What do you do with all the non-recyclable materials found in a box-spring? This was the question posed to four 11-month MBA students 8 weeks ago. Originally intended as a Managing for Sustainability (M4S) Program field study project, Graham Russell, who is responsible for outreach for the M4S Program, offered it to 11-month MBA Manager of Strategic Outreach Jill Lohmiller. The 11-Month MBA students took the project for additional experience as part of the program’s business collaboration opportunities– no academic credit was given for this project.
Working with Spring Back Colorado President Christopher Conway directly, Stephanie Eyler, Jacqueline Henderson, Tuhina Nandi, and Holly Sullivan took a tour of his facility and analyzed the whole operation. Addressing issues with recycling discarded box springs, Conway asked them to complete two objectives: determine what to do with the pine frame and determine what to do with the “dog cloth,” the fabric stapled to the underside of box springs. He added a stipulation: he wanted the outcomes to create jobs, too.
Conway started the non-profit Spring Back Colorado in August 2012 when he realized how many box springs and mattresses were thrown into the dump each year. “I was immediately drawn to the many possibilities that this social enterprise concept presented.” He was inspired to create an organization that not only provided sustainable recycling, but also offered a transitional work experience for disenfranchised men. With this Business School project, Conway was looking for ways to assist disenfranchised women.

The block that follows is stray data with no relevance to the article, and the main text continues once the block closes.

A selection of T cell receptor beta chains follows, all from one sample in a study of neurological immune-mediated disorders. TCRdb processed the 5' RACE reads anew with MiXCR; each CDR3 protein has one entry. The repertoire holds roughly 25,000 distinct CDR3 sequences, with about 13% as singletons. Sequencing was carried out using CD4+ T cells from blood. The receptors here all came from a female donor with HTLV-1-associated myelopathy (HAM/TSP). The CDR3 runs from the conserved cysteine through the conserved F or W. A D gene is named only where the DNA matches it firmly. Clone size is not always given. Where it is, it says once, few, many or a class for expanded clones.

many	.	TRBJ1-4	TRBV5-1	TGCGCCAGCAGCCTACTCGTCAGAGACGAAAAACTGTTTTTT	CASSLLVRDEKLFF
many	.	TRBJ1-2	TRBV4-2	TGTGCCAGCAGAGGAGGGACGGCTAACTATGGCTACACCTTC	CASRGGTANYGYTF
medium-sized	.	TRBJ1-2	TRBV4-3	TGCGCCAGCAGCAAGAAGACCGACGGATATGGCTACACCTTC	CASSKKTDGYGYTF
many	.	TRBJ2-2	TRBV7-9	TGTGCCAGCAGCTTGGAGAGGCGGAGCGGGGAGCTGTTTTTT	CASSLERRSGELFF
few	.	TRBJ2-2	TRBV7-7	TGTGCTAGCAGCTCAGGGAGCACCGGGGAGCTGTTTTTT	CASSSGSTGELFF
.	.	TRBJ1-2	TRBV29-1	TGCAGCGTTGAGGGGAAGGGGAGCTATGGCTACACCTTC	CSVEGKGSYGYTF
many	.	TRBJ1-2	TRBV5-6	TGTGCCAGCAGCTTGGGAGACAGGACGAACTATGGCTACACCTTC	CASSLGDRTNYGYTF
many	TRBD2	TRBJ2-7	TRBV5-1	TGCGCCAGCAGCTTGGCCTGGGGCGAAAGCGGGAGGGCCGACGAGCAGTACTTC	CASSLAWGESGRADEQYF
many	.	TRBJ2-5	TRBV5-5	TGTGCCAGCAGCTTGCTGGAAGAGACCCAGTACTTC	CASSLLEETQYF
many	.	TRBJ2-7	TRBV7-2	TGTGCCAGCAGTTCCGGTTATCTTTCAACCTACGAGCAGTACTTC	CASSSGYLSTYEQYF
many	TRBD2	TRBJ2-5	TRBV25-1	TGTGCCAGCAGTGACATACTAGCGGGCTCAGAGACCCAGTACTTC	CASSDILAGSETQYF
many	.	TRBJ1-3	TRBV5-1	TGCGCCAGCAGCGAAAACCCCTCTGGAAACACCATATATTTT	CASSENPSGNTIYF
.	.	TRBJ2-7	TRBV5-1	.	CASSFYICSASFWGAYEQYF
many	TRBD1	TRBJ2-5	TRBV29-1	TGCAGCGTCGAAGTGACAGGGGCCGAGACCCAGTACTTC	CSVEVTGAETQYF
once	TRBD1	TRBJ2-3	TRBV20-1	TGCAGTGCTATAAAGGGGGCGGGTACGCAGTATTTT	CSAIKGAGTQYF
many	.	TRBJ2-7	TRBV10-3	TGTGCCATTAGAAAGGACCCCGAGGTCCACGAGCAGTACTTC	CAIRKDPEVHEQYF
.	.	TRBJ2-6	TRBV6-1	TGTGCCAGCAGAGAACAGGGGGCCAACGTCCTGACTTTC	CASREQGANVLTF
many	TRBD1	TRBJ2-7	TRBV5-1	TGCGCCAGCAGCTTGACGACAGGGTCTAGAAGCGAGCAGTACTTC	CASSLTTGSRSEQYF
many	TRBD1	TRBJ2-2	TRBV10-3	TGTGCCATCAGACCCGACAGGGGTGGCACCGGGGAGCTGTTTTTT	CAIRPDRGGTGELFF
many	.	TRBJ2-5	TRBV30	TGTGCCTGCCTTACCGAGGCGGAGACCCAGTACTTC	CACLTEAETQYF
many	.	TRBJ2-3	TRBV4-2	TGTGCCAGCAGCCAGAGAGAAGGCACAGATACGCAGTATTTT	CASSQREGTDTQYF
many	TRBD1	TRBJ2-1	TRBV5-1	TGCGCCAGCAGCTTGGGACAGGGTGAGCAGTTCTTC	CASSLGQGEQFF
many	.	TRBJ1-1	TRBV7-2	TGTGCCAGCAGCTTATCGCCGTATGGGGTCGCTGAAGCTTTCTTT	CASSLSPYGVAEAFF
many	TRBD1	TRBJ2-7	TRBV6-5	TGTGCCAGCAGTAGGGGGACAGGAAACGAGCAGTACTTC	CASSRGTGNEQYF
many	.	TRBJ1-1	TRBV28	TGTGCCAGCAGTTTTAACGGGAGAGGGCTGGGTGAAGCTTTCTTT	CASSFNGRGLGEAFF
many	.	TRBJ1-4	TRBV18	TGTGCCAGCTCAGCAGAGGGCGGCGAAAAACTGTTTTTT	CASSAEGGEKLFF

Eyler, Henderson, Nandi, and Sullivan presented their findings to Conway on December 12 at the Business School. Sullivan and Nandi ran through limitations, uses, and competitor research on the pine; Eyler and Henderson focused on the features and possible uses of the “dog cloth,” identified as cambric fabric. With each suggestion, the students were clear to point out how many jobs Conway could expect to create. Both Russell and Lohmiller attended the presentation.
Following the 40 minute presentation, Conway had nothing but positive things to say: “I can tell you, I am going to be able to enact your ideas.” He said he was going to look more closely at wood-pelleting machines and the suggestions for the cambric. “The Business School is such a great asset for business owners thanks to projects like these.”
For more information about the Managing for Sustainability Program, click here.
For more information about the 11-Month MBA program, click here.